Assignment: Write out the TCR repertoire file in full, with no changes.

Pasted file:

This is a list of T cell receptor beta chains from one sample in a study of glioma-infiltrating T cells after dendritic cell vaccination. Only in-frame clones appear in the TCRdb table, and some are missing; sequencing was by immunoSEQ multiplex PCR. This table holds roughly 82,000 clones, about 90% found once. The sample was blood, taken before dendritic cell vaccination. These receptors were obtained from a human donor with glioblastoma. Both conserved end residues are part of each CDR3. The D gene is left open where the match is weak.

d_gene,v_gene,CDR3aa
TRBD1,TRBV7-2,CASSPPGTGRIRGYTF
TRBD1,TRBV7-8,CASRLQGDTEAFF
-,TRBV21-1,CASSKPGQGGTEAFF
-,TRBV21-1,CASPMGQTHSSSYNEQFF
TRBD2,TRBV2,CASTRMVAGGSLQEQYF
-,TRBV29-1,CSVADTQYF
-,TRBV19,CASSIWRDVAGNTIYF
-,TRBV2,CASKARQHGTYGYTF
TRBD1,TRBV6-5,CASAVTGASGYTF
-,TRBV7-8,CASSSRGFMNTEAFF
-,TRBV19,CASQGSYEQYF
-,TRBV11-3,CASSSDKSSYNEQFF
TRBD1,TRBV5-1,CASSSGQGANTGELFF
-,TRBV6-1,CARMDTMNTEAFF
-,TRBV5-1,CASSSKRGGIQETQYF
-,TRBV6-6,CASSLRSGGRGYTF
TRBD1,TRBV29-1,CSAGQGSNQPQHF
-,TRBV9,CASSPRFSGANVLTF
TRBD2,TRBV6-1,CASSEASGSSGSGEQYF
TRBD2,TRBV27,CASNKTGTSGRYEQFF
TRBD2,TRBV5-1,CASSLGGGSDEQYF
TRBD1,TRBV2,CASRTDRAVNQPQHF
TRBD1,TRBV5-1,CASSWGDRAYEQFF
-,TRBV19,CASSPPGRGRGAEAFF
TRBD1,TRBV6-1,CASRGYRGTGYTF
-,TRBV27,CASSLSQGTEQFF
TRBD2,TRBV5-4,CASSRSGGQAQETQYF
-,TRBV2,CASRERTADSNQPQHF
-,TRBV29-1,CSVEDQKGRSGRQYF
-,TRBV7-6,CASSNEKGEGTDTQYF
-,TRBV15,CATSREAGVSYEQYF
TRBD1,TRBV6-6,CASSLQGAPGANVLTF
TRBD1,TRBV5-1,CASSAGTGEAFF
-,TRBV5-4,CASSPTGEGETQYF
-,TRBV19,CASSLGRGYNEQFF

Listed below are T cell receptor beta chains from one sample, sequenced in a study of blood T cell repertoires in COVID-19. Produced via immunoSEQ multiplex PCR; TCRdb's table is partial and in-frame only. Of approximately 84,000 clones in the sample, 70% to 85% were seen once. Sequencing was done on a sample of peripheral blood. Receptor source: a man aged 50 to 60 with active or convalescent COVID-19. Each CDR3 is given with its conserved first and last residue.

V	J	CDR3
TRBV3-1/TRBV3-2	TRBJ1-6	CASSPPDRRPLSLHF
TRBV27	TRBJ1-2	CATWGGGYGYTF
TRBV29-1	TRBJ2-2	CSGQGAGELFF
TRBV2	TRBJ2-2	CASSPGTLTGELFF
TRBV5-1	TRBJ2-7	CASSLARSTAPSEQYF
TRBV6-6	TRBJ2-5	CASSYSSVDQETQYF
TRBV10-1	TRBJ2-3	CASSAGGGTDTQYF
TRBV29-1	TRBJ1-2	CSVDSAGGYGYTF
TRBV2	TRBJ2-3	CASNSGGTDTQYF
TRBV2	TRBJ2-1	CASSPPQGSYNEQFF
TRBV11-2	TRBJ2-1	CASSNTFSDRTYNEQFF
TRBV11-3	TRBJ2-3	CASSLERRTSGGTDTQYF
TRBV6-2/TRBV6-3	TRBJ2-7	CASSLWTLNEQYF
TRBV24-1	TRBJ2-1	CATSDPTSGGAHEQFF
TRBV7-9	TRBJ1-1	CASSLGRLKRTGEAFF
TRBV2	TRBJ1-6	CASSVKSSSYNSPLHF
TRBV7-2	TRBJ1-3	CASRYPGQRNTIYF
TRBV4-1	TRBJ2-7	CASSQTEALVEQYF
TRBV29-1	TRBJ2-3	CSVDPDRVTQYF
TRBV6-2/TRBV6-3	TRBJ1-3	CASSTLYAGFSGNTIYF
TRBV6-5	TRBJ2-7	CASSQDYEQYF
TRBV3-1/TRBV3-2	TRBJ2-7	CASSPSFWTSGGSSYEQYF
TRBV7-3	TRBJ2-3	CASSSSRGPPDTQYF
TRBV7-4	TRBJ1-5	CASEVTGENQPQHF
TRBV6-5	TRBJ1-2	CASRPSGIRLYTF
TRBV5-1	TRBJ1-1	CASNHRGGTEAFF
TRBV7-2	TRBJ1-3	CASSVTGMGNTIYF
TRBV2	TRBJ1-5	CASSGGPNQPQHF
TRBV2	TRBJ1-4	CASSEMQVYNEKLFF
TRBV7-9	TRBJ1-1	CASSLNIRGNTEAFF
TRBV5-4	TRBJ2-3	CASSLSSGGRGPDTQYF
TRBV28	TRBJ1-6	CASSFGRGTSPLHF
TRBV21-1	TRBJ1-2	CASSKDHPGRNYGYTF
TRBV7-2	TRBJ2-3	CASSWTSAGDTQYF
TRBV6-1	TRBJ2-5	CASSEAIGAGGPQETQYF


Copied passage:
This is a list of T cell receptor beta chains from one sample in a study of glioma-infiltrating T cells after dendritic cell vaccination. Only in-frame clones appear in the TCRdb table, and some are missing; sequencing was by immunoSEQ multiplex PCR. This table holds roughly 82,000 clones, about 90% found once. The sample was blood, taken before dendritic cell vaccination. These receptors were obtained from a human donor with glioblastoma. Both conserved end residues are part of each CDR3. The D gene is left open where the match is weak.

d_gene,v_gene,CDR3aa
TRBD1,TRBV7-2,CASSPPGTGRIRGYTF
TRBD1,TRBV7-8,CASRLQGDTEAFF
-,TRBV21-1,CASSKPGQGGTEAFF
-,TRBV21-1,CASPMGQTHSSSYNEQFF
TRBD2,TRBV2,CASTRMVAGGSLQEQYF
-,TRBV29-1,CSVADTQYF
-,TRBV19,CASSIWRDVAGNTIYF
-,TRBV2,CASKARQHGTYGYTF
TRBD1,TRBV6-5,CASAVTGASGYTF
-,TRBV7-8,CASSSRGFMNTEAFF
-,TRBV19,CASQGSYEQYF
-,TRBV11-3,CASSSDKSSYNEQFF
TRBD1,TRBV5-1,CASSSGQGANTGELFF
-,TRBV6-1,CARMDTMNTEAFF
-,TRBV5-1,CASSSKRGGIQETQYF
-,TRBV6-6,CASSLRSGGRGYTF
TRBD1,TRBV29-1,CSAGQGSNQPQHF
-,TRBV9,CASSPRFSGANVLTF
TRBD2,TRBV6-1,CASSEASGSSGSGEQYF
TRBD2,TRBV27,CASNKTGTSGRYEQFF
TRBD2,TRBV5-1,CASSLGGGSDEQYF
TRBD1,TRBV2,CASRTDRAVNQPQHF
TRBD1,TRBV5-1,CASSWGDRAYEQFF
-,TRBV19,CASSPPGRGRGAEAFF
TRBD1,TRBV6-1,CASRGYRGTGYTF
-,TRBV27,CASSLSQGTEQFF
TRBD2,TRBV5-4,CASSRSGGQAQETQYF
-,TRBV2,CASRERTADSNQPQHF
-,TRBV29-1,CSVEDQKGRSGRQYF
-,TRBV7-6,CASSNEKGEGTDTQYF
-,TRBV15,CATSREAGVSYEQYF
TRBD1,TRBV6-6,CASSLQGAPGANVLTF
TRBD1,TRBV5-1,CASSAGTGEAFF
-,TRBV5-4,CASSPTGEGETQYF
-,TRBV19,CASSLGRGYNEQFF

Listed below are T cell receptor beta chains from one sample, sequenced in a study of blood T cell repertoires in COVID-19. Produced via immunoSEQ multiplex PCR; TCRdb's table is partial and in-frame only. Of approximately 84,000 clones in the sample, 70% to 85% were seen once. Sequencing was done on a sample of peripheral blood. Receptor source: a man aged 50 to 60 with active or convalescent COVID-19. Each CDR3 is given with its conserved first and last residue.

V	J	CDR3
TRBV3-1/TRBV3-2	TRBJ1-6	CASSPPDRRPLSLHF
TRBV27	TRBJ1-2	CATWGGGYGYTF
TRBV29-1	TRBJ2-2	CSGQGAGELFF
TRBV2	TRBJ2-2	CASSPGTLTGELFF
TRBV5-1	TRBJ2-7	CASSLARSTAPSEQYF
TRBV6-6	TRBJ2-5	CASSYSSVDQETQYF
TRBV10-1	TRBJ2-3	CASSAGGGTDTQYF
TRBV29-1	TRBJ1-2	CSVDSAGGYGYTF
TRBV2	TRBJ2-3	CASNSGGTDTQYF
TRBV2	TRBJ2-1	CASSPPQGSYNEQFF
TRBV11-2	TRBJ2-1	CASSNTFSDRTYNEQFF
TRBV11-3	TRBJ2-3	CASSLERRTSGGTDTQYF
TRBV6-2/TRBV6-3	TRBJ2-7	CASSLWTLNEQYF
TRBV24-1	TRBJ2-1	CATSDPTSGGAHEQFF
TRBV7-9	TRBJ1-1	CASSLGRLKRTGEAFF
TRBV2	TRBJ1-6	CASSVKSSSYNSPLHF
TRBV7-2	TRBJ1-3	CASRYPGQRNTIYF
TRBV4-1	TRBJ2-7	CASSQTEALVEQYF
TRBV29-1	TRBJ2-3	CSVDPDRVTQYF
TRBV6-2/TRBV6-3	TRBJ1-3	CASSTLYAGFSGNTIYF
TRBV6-5	TRBJ2-7	CASSQDYEQYF
TRBV3-1/TRBV3-2	TRBJ2-7	CASSPSFWTSGGSSYEQYF
TRBV7-3	TRBJ2-3	CASSSSRGPPDTQYF
TRBV7-4	TRBJ1-5	CASEVTGENQPQHF
TRBV6-5	TRBJ1-2	CASRPSGIRLYTF
TRBV5-1	TRBJ1-1	CASNHRGGTEAFF
TRBV7-2	TRBJ1-3	CASSVTGMGNTIYF
TRBV2	TRBJ1-5	CASSGGPNQPQHF
TRBV2	TRBJ1-4	CASSEMQVYNEKLFF
TRBV7-9	TRBJ1-1	CASSLNIRGNTEAFF
TRBV5-4	TRBJ2-3	CASSLSSGGRGPDTQYF
TRBV28	TRBJ1-6	CASSFGRGTSPLHF
TRBV21-1	TRBJ1-2	CASSKDHPGRNYGYTF
TRBV7-2	TRBJ2-3	CASSWTSAGDTQYF
TRBV6-1	TRBJ2-5	CASSEAIGAGGPQETQYF